Ritzen leaves no doubt that stay relief determinations are final decisions, but a footnote in the opinion creates some uncertainty about orders entered without prejudice. The footnote states that the Court is not deciding “whether finality would attach to an order denying stay relief if the bankruptcy court enters it ‘without prejudice’ because further developments might change the stay calculus.” Ritzen, 2020 WL 201023, at *7, n.4.
Prior to Ritzen, it was unusual for orders denying stay relief to state whether they were with or without prejudice. Such orders generally have been viewed as being without prejudice, even if that is not expressly stated in the order, as changed circumstances often warrant renewal of the motion. For example, if a court denies stay relief because it finds that there is a sufficient equity cushion in the property, the secured creditor could be expected to renew the motion if the amount of equity declines since the original motion was filed.
As a result of the Ritzen footnote, courts may be more likely to designate their orders as being with or without prejudice. It also can be expected that a creditor who wishes to pursue an immediate appeal of a stay relief denial will request that the order be entered with prejudice.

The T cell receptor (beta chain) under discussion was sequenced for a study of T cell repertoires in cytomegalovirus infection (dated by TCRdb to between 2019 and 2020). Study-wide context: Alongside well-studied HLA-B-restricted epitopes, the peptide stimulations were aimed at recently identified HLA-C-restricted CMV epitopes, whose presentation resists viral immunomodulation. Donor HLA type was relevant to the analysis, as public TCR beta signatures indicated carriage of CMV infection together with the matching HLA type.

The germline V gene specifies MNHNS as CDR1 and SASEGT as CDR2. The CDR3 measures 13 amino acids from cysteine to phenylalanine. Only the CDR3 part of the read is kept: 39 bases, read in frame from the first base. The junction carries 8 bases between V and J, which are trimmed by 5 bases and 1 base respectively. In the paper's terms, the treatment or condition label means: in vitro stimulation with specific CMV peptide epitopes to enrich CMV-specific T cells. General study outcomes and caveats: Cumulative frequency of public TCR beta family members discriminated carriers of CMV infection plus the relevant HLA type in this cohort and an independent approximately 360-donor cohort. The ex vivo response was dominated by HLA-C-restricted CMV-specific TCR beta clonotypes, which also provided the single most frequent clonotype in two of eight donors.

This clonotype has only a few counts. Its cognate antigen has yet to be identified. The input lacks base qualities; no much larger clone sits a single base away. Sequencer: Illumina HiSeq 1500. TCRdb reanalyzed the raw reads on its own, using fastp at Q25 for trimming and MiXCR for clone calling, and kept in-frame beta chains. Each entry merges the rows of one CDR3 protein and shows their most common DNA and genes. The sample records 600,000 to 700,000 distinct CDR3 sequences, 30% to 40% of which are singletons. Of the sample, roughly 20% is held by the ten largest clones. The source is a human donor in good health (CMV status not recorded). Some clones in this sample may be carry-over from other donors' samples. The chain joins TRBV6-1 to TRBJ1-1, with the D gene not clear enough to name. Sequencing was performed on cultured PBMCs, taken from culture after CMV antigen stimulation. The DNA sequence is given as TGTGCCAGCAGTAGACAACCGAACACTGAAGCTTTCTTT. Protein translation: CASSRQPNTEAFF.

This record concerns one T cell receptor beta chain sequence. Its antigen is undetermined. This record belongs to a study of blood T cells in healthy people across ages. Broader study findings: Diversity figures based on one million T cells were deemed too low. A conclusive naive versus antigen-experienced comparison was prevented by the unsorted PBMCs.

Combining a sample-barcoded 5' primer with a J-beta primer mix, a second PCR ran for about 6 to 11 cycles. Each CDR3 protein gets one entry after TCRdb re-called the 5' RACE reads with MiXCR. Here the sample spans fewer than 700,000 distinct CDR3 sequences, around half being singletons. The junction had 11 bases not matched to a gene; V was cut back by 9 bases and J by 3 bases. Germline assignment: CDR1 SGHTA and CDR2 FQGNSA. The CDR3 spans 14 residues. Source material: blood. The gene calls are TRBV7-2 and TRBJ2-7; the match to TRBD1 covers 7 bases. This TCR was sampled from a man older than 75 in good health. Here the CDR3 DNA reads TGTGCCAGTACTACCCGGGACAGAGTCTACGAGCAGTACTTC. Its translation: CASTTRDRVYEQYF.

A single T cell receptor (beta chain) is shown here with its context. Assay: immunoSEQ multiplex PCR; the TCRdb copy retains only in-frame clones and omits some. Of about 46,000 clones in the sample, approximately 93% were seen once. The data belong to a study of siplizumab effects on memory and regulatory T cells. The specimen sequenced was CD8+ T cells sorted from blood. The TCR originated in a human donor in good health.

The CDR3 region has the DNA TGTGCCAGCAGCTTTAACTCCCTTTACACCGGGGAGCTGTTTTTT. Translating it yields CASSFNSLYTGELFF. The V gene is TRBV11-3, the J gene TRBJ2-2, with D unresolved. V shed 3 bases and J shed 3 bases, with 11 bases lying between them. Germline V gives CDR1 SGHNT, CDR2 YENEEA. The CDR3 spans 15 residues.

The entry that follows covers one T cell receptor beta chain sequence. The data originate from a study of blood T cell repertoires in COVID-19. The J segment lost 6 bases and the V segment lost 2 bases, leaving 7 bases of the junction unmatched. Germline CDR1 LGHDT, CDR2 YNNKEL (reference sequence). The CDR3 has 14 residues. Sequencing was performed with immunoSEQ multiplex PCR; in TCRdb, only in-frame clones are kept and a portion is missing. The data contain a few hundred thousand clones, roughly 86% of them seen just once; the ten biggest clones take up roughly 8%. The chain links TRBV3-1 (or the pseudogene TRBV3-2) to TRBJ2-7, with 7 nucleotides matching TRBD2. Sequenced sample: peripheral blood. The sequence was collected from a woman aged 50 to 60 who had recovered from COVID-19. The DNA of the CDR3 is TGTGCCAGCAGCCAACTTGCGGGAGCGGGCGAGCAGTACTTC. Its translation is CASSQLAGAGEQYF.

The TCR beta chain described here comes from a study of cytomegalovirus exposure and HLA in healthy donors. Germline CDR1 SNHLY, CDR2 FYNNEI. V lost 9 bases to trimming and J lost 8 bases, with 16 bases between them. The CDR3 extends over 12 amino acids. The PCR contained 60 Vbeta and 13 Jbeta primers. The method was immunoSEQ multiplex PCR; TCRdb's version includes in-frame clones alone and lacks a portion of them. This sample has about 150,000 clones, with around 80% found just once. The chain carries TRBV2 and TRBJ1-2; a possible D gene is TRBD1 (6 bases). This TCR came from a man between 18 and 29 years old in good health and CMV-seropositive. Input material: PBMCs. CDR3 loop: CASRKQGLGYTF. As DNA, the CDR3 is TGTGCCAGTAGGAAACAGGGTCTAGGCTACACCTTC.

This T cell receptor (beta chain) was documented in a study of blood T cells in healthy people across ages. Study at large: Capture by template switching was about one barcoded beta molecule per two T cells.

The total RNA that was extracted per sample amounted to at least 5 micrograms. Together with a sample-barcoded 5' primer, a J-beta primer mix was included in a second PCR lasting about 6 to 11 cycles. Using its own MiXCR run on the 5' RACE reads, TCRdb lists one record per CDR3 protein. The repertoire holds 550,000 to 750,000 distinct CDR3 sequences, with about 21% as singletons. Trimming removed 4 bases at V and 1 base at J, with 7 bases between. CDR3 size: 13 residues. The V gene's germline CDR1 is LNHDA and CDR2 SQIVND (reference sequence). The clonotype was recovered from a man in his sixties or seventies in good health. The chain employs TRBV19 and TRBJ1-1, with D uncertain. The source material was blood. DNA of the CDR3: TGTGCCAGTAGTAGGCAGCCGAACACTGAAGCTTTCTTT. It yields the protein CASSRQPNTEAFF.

Are Conditional Relief from Stay Orders Final and Appealable?
The Ritzen footnote about denial without prejudice will lead to questions about the finality of an order that only conditionally denies or modifies the stay, such as a “drop-dead” order that grants or denies stay relief if the debtor takes certain actions within a specified time period. See, e.g., Matter of Mendoza, 111 F.3d 1264 (5th Cir. 1997) (bankruptcy court has authority to include a “drop dead” clause in its order conditionally modifying stay).
These orders typically provide that the secured creditor may enforce its security interest without further court hearing upon submission of evidence, such as a declaration from the creditor that the debtor has defaulted in making required payments. See, e.g., In re Hughes, 2010 WL 7351804 (Bankr. E.D. Va. Feb. 25, 2010). Similar to orders entered without prejudice in which future developments could “change the stay calculus,” it may be argued that this type of conditional order is interlocutory. However, the issue of their appealability it not likely to arise since most of these orders are consensual. And, at least with respect to non-consensual conditional orders that deny stay relief, courts will probably find them to be final orders.